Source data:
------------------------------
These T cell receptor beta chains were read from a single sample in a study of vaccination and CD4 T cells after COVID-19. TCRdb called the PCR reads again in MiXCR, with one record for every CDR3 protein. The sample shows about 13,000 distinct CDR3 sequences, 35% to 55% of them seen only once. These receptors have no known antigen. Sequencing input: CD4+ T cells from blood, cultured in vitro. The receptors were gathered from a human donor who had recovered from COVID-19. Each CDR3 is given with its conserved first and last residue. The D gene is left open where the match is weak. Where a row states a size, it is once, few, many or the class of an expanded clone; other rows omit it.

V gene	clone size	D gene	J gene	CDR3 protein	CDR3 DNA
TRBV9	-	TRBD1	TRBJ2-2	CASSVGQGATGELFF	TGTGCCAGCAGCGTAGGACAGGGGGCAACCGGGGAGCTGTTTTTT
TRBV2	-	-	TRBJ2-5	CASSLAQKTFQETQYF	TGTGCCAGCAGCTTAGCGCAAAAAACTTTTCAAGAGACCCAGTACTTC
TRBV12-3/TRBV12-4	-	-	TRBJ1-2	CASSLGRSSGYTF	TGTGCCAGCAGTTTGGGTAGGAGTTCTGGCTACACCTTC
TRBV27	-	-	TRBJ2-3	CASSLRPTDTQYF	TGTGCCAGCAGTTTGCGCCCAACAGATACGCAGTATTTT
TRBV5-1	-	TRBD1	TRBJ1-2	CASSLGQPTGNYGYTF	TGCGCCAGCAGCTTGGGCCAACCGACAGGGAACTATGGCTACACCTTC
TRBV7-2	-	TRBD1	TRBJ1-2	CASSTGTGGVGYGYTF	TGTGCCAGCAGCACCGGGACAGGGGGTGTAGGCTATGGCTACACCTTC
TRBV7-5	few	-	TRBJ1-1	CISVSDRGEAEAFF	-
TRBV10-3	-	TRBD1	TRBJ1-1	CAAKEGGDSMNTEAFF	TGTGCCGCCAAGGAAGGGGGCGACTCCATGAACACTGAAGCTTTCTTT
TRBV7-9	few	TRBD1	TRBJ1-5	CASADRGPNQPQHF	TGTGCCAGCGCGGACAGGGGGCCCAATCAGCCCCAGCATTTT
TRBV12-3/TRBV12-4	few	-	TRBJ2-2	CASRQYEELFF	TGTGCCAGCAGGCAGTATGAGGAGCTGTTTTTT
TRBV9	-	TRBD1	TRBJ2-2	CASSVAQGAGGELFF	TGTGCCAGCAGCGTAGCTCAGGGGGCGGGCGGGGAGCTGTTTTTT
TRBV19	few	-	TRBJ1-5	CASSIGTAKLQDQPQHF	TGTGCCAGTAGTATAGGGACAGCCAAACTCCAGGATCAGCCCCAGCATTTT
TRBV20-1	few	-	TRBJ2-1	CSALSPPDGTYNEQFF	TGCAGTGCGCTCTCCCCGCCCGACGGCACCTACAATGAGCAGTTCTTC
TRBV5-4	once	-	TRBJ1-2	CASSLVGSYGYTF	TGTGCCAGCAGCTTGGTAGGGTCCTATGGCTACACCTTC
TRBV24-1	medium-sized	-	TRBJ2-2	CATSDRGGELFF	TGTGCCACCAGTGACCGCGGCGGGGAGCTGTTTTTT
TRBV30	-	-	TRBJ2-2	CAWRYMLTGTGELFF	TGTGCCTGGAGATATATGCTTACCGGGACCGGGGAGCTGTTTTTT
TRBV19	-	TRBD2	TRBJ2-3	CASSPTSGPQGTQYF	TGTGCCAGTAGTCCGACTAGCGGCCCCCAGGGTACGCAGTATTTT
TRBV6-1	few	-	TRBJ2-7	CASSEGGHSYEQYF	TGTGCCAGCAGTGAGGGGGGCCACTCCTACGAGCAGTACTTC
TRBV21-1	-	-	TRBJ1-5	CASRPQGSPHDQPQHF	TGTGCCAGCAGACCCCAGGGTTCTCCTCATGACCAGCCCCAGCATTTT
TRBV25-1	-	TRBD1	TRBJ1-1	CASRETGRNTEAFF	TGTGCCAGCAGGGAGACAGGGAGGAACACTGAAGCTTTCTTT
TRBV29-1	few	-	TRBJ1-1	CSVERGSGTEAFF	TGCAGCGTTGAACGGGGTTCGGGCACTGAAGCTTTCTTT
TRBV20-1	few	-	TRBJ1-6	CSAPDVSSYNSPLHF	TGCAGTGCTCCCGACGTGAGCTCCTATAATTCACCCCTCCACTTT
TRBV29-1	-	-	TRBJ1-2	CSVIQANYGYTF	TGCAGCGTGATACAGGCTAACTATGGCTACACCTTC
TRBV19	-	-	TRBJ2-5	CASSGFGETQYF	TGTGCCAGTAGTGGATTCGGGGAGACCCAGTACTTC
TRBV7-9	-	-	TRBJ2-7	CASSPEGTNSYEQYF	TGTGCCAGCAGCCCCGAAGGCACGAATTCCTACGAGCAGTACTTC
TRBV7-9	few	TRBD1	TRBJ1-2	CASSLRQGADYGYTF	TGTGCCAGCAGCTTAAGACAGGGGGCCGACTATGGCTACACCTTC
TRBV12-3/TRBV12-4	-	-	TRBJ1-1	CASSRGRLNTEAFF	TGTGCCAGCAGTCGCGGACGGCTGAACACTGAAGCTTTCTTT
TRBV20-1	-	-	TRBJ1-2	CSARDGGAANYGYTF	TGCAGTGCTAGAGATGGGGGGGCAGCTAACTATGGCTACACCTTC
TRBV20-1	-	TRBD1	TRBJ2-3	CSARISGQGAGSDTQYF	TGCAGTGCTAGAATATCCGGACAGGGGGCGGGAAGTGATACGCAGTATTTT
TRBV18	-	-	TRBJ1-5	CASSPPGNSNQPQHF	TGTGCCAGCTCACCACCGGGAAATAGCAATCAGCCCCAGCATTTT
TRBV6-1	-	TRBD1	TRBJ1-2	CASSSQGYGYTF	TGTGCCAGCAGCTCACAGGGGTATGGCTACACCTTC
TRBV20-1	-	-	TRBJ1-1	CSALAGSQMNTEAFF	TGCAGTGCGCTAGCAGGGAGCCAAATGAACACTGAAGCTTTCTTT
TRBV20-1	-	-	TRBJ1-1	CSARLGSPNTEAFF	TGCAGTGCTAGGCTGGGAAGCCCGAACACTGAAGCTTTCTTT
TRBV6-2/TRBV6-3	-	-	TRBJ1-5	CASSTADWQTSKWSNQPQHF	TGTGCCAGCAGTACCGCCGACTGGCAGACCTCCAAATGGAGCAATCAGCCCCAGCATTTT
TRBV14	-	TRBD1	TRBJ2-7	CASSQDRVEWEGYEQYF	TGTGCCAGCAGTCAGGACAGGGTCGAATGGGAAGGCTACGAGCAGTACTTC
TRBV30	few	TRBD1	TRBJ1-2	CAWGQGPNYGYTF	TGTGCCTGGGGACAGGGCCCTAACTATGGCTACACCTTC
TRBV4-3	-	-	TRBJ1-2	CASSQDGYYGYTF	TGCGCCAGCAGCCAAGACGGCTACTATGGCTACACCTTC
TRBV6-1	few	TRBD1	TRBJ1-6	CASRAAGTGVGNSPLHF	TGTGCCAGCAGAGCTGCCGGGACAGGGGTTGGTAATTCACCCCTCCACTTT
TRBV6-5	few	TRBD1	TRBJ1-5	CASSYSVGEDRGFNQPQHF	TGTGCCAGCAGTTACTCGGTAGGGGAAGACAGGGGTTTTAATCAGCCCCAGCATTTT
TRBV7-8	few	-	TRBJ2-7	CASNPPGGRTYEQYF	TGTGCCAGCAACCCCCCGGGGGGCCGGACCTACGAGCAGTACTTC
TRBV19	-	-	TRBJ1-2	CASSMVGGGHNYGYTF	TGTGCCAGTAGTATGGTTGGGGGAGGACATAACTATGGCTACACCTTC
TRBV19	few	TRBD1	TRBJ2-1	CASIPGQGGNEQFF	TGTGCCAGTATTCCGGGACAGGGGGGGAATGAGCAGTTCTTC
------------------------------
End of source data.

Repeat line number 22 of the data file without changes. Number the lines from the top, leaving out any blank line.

TRBV25-1	-	TRBD1	TRBJ1-1	CASRETGRNTEAFF	TGTGCCAGCAGGGAGACAGGGAGGAACACTGAAGCTTTCTTT